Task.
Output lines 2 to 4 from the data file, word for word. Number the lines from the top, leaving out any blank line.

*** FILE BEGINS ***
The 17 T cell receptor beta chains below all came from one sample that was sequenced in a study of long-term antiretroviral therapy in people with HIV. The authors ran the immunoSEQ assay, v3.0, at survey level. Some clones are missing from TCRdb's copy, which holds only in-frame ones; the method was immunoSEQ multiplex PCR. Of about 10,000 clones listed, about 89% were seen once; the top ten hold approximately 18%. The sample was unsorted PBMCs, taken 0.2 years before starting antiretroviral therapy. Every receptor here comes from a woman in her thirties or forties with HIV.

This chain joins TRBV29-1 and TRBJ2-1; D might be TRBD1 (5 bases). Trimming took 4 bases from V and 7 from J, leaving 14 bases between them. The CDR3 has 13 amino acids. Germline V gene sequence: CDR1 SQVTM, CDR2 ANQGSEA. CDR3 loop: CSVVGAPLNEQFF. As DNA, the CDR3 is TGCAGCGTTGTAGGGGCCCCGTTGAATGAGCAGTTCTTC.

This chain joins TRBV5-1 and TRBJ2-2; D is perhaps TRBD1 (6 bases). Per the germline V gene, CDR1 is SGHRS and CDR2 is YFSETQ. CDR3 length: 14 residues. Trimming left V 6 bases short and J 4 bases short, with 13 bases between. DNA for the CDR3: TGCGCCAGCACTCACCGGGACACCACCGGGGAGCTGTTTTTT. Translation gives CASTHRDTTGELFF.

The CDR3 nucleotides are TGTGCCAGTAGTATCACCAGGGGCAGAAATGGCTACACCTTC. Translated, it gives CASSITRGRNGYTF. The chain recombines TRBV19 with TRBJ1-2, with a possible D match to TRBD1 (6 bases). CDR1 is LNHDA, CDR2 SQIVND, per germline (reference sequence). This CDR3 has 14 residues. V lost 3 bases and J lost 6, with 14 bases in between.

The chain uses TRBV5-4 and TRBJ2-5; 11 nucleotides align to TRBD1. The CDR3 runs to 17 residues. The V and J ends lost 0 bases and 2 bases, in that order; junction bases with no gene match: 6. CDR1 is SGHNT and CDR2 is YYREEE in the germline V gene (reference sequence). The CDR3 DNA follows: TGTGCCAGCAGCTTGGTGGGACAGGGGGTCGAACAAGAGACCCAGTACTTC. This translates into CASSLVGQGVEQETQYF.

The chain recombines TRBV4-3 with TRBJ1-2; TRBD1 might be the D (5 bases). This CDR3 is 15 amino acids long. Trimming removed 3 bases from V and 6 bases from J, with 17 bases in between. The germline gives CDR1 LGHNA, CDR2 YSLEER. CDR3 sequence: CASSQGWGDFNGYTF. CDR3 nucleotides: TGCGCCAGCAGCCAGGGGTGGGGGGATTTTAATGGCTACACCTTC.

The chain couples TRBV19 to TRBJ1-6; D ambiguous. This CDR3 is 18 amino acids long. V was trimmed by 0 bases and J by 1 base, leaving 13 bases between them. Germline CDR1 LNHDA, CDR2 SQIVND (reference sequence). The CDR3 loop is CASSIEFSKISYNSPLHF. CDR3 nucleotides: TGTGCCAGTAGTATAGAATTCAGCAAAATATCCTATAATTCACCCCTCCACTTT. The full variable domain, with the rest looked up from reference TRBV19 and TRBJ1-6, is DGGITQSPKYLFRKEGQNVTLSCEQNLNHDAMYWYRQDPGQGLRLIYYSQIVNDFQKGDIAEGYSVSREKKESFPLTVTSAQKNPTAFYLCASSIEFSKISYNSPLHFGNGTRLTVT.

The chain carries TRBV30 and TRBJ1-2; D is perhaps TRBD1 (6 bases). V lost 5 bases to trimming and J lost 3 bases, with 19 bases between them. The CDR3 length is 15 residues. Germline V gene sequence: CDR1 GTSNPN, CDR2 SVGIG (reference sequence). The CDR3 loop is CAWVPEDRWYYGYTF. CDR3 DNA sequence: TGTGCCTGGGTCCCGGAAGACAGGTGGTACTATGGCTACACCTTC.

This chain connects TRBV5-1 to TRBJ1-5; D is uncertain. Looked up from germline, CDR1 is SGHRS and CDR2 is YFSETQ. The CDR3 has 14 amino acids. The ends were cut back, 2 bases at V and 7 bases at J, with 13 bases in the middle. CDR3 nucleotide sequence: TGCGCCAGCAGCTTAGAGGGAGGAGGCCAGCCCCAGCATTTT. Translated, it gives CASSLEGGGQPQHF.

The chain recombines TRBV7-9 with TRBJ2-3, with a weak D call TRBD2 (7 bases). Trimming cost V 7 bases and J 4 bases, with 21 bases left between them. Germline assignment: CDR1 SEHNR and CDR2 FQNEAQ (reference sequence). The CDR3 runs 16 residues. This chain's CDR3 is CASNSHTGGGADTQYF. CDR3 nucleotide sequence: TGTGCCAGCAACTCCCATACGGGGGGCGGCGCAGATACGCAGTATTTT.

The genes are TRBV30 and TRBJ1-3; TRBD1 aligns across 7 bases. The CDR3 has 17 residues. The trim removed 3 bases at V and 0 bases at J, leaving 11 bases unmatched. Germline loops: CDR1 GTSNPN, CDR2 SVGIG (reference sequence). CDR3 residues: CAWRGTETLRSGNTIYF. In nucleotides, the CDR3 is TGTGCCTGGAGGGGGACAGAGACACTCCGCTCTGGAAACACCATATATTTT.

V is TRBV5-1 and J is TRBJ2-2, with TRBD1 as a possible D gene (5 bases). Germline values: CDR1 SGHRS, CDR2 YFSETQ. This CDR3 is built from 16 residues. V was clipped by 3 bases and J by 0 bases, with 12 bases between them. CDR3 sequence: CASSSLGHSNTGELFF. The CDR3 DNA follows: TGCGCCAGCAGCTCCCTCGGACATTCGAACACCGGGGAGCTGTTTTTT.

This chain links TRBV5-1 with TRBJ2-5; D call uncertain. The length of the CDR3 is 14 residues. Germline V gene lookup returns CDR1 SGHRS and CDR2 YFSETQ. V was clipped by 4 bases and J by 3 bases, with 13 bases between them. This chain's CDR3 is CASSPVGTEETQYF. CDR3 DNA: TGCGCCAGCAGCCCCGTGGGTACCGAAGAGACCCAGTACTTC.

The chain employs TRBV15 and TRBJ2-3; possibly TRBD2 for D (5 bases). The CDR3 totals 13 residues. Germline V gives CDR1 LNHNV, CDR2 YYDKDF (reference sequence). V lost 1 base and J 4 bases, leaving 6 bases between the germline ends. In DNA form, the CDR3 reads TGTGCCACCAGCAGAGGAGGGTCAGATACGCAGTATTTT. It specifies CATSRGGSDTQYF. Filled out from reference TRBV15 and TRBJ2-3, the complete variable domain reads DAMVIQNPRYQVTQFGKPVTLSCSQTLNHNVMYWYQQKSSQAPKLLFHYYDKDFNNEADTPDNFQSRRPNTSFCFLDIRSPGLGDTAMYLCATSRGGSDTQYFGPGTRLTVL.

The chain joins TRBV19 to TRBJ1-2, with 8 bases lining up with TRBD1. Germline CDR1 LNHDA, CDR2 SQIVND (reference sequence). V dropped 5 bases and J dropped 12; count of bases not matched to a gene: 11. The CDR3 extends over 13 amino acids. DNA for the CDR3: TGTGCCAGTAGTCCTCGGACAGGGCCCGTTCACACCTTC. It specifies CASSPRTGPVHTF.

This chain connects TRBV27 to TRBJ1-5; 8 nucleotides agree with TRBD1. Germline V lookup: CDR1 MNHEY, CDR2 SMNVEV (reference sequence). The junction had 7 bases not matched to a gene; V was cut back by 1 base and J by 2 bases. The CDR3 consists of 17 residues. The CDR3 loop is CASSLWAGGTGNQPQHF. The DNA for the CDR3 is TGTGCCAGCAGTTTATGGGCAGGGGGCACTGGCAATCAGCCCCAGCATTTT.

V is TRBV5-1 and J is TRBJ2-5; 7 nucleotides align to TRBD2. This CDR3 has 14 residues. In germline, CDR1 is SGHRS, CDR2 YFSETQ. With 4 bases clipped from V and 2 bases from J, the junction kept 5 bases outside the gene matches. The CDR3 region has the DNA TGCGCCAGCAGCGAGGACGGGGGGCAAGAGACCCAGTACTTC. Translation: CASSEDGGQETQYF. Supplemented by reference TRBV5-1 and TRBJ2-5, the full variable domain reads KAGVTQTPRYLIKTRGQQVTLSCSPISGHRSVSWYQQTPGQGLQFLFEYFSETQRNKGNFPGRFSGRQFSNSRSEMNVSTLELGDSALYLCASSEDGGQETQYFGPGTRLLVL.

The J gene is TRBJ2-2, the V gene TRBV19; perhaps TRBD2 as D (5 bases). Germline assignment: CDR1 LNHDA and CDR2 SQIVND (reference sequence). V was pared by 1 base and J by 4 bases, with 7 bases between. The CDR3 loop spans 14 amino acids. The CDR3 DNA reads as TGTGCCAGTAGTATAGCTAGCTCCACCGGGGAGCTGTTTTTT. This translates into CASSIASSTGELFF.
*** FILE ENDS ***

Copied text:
This chain joins TRBV29-1 and TRBJ2-1; D might be TRBD1 (5 bases). Trimming took 4 bases from V and 7 from J, leaving 14 bases between them. The CDR3 has 13 amino acids. Germline V gene sequence: CDR1 SQVTM, CDR2 ANQGSEA. CDR3 loop: CSVVGAPLNEQFF. As DNA, the CDR3 is TGCAGCGTTGTAGGGGCCCCGTTGAATGAGCAGTTCTTC.

This chain joins TRBV5-1 and TRBJ2-2; D is perhaps TRBD1 (6 bases). Per the germline V gene, CDR1 is SGHRS and CDR2 is YFSETQ. CDR3 length: 14 residues. Trimming left V 6 bases short and J 4 bases short, with 13 bases between. DNA for the CDR3: TGCGCCAGCACTCACCGGGACACCACCGGGGAGCTGTTTTTT. Translation gives CASTHRDTTGELFF.

The CDR3 nucleotides are TGTGCCAGTAGTATCACCAGGGGCAGAAATGGCTACACCTTC. Translated, it gives CASSITRGRNGYTF. The chain recombines TRBV19 with TRBJ1-2, with a possible D match to TRBD1 (6 bases). CDR1 is LNHDA, CDR2 SQIVND, per germline (reference sequence). This CDR3 has 14 residues. V lost 3 bases and J lost 6, with 14 bases in between.